Cannon Beach wants the chamber of commerce to take greater responsibility for financing a visitor ce
CANNON BEACH — The city and the chamber of commerce are at odds over how to fund the Visitor Information Center.
For the past 30 years, the city has funded operations, which amounts to about $160,000 a year. For the first time, the city proposed spending $40,000, and has asked the chamber to cover the remaining $120,000 with lodging tax dollars. The change would cut into the chamber’s promotion program, which is financed by the lodging tax.
Paying $120,000 to operate the Visitor Information Center would dip into about a third of the chamber’s fund, which is anticipated to have $385,655 earmarked to promote tourism during the offseason next year.
Since 2015, the amount of lodging taxes paid to the city has increased by double digits almost every quarter, in part because of the team’s marketing efforts, chamber board president Greg Swedenborg said. He argues the change in funding for the Visitor Information Center will substantially influence the ability to do marketing and promotion.
“Paying $120,000 this year would make us come to a screeching halt,” Swedenborg said during a budget hearing Wednesday.
The idea comes at a time when the city is looking at ways to be more stringent with transfers out of the general fund, City Manager Bruce St. Denis said. Years of heavily subsidizing other city funds like public works, which has projects that can’t be covered by water rate revenues, has caused the general fund balance to decrease over time, he said.
“The goal is not to take money away from the chamber. We have to make hard choices about how we are spending general fund money,” St. Denis said. “So in this budget we are proposing splitting out some of the funding for the visitor center.”
The suggested reallocation is also part of a larger effort to consolidate contracts the city holds with the chamber. The city has two contracts — one to transfer funds to support the visitor center and another that allocates lodging tax revenue for promotional purposes. Transitioning into one, multiyear contract could be more efficient, St. Denis said. He also hopes the change could encourage the city to invest more of these dollars into rainy day funds.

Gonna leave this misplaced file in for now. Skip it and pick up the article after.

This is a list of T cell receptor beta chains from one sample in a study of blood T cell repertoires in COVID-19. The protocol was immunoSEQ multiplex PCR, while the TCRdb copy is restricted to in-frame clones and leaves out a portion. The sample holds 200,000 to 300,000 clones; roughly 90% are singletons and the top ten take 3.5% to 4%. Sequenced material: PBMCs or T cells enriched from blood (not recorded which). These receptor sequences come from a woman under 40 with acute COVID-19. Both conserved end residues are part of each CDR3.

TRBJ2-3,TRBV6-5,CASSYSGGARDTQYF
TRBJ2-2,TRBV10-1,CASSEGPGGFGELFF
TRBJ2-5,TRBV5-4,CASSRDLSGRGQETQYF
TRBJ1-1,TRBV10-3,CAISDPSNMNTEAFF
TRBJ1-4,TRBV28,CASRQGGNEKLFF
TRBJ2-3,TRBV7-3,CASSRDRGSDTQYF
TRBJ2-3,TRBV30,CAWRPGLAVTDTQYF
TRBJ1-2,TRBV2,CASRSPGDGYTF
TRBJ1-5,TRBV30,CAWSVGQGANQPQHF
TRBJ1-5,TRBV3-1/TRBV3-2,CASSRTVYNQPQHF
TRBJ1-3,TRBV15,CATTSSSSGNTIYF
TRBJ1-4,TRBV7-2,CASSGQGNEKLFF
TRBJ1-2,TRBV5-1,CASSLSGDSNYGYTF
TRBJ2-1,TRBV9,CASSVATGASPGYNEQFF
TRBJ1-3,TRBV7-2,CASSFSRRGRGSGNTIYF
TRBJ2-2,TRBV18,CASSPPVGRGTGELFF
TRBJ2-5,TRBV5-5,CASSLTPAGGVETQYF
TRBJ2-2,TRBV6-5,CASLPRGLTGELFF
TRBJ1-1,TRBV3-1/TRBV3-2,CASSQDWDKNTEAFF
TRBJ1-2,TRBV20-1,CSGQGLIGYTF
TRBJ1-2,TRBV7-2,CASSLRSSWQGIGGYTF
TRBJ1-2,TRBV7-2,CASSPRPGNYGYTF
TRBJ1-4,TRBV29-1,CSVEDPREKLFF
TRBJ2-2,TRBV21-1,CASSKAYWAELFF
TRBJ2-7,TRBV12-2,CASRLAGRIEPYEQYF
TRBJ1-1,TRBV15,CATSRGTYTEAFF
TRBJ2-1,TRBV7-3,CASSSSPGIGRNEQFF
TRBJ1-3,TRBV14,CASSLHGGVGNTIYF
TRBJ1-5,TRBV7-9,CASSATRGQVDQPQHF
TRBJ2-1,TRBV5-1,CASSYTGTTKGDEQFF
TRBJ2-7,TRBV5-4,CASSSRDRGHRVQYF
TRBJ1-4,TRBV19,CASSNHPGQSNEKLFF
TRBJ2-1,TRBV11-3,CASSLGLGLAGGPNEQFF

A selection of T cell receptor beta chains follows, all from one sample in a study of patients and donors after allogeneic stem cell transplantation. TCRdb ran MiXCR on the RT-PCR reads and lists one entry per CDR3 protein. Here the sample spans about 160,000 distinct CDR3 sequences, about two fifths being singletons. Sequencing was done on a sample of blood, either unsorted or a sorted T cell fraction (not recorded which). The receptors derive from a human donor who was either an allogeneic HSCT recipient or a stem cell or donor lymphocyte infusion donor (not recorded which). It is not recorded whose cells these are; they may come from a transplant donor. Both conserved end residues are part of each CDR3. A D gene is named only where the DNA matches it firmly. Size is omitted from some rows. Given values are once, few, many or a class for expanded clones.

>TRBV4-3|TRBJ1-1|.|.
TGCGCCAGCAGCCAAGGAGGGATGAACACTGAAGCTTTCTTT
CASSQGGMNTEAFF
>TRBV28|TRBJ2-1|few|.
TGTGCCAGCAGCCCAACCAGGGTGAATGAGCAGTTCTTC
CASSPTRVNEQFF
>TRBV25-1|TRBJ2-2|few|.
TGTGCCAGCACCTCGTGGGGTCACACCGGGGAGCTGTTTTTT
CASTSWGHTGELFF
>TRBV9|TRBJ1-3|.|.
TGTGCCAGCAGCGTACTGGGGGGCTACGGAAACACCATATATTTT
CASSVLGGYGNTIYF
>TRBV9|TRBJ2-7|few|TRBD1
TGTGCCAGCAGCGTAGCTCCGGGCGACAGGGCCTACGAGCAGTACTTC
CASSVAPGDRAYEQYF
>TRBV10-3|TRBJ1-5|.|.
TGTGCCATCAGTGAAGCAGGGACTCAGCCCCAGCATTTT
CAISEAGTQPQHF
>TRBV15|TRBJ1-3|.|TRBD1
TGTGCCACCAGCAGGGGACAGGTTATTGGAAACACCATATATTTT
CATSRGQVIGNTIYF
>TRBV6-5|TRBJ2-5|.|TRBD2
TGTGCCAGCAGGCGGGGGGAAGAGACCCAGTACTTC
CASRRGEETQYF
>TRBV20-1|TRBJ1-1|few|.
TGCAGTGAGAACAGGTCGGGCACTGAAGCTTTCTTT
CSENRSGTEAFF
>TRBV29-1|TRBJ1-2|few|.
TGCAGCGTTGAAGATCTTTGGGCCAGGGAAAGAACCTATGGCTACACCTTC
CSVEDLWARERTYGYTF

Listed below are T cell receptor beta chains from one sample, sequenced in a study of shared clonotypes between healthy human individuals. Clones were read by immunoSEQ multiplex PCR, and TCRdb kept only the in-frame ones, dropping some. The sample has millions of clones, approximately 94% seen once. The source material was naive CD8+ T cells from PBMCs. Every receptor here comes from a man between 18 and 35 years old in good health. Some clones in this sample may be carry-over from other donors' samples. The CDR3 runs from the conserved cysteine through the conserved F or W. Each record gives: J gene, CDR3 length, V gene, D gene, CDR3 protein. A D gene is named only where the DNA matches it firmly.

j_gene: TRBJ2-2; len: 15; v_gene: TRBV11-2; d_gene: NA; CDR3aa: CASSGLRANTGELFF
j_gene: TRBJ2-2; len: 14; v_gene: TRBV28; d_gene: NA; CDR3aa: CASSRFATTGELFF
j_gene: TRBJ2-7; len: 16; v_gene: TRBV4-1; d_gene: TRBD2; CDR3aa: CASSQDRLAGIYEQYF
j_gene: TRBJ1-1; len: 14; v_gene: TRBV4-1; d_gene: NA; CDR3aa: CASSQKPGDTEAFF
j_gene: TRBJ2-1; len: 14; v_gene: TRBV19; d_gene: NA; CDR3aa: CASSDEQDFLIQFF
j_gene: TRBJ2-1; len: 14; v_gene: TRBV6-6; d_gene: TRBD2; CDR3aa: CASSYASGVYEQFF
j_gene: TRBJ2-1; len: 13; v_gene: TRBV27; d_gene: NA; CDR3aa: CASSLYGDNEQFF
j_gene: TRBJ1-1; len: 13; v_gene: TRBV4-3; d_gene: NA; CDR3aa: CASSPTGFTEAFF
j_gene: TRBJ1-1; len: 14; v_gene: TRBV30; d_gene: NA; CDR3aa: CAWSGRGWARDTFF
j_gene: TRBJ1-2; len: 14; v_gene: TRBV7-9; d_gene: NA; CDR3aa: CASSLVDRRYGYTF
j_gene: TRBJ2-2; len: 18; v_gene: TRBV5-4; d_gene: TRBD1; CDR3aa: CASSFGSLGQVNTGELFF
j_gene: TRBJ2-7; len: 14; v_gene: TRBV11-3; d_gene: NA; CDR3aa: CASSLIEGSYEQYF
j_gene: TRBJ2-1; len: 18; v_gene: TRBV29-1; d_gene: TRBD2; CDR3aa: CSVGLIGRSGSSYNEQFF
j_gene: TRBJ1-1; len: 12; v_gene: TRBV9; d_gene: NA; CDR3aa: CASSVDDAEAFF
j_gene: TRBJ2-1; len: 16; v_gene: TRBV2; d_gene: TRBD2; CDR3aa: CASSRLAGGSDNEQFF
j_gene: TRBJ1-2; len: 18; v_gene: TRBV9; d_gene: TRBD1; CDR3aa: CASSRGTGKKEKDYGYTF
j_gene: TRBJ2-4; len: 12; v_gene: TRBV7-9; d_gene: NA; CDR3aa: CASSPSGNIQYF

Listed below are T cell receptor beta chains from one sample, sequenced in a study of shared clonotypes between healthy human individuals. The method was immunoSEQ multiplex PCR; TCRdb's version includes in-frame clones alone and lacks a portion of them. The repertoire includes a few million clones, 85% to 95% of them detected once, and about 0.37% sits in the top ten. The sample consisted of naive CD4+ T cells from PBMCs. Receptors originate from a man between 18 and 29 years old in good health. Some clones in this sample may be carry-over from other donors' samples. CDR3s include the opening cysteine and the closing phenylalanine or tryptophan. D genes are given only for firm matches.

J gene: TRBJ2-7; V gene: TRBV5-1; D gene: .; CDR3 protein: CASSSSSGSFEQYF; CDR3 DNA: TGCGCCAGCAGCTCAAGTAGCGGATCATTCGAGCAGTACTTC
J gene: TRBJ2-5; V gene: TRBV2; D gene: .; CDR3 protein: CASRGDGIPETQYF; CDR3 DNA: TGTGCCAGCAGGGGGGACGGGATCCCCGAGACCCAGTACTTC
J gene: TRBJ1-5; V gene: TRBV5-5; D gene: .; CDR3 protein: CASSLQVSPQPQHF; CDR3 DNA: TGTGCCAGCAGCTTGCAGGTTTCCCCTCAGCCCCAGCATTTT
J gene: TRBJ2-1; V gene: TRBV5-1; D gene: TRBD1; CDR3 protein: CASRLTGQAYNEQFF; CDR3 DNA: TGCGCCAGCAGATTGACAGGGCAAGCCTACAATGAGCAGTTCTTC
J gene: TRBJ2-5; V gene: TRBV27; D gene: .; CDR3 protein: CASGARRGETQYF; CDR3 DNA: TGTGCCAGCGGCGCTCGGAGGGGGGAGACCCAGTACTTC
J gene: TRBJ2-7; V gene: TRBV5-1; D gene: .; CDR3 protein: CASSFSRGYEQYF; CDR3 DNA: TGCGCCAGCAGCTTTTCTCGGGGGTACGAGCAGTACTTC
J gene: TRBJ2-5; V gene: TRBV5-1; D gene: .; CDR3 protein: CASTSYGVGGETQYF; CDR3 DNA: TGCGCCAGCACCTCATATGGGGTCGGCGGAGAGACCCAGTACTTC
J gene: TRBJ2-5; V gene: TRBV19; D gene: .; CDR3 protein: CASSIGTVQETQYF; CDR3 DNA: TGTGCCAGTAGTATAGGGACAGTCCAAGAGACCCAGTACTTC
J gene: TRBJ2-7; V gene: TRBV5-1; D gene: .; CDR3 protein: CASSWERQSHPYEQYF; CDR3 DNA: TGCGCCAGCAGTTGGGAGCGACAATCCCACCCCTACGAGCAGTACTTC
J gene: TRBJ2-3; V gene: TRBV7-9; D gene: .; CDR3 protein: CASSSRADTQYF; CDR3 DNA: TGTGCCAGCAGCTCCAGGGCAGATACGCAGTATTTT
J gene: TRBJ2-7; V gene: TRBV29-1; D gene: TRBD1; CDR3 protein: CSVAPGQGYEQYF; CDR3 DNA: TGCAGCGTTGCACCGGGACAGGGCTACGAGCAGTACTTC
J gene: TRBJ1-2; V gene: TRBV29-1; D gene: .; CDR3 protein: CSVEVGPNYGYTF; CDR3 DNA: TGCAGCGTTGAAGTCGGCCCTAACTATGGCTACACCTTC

“We are so reliant on what comes in for tax revenue from a hotel standpoint, and if their revenues go down, our revenues go down. And if something happens, like the economy goes south or something, we’re not in a very good spot,” St. Denis said.
The chamber has long advocated for a multiyear contract, as it would allow the organization to do long-term planning and projects. Jim Paino, the chamber’s executive director, said he does not have an issue contributing to the Visitor Information Center, but is concerned with the increase coming all at once. Instead, he is suggesting a phase-in that would allow the chamber to slowly take on the responsibility over three years.
“In 2 1/2 years we started this promotions program from scratch, and now we are to the point where we see that we are making an impact,” Paino said. “We would have to re-evaluate our whole process if this came all at once.”
The city will work with the chamber during the budget process to find a split that works for both entities, St. Denis said.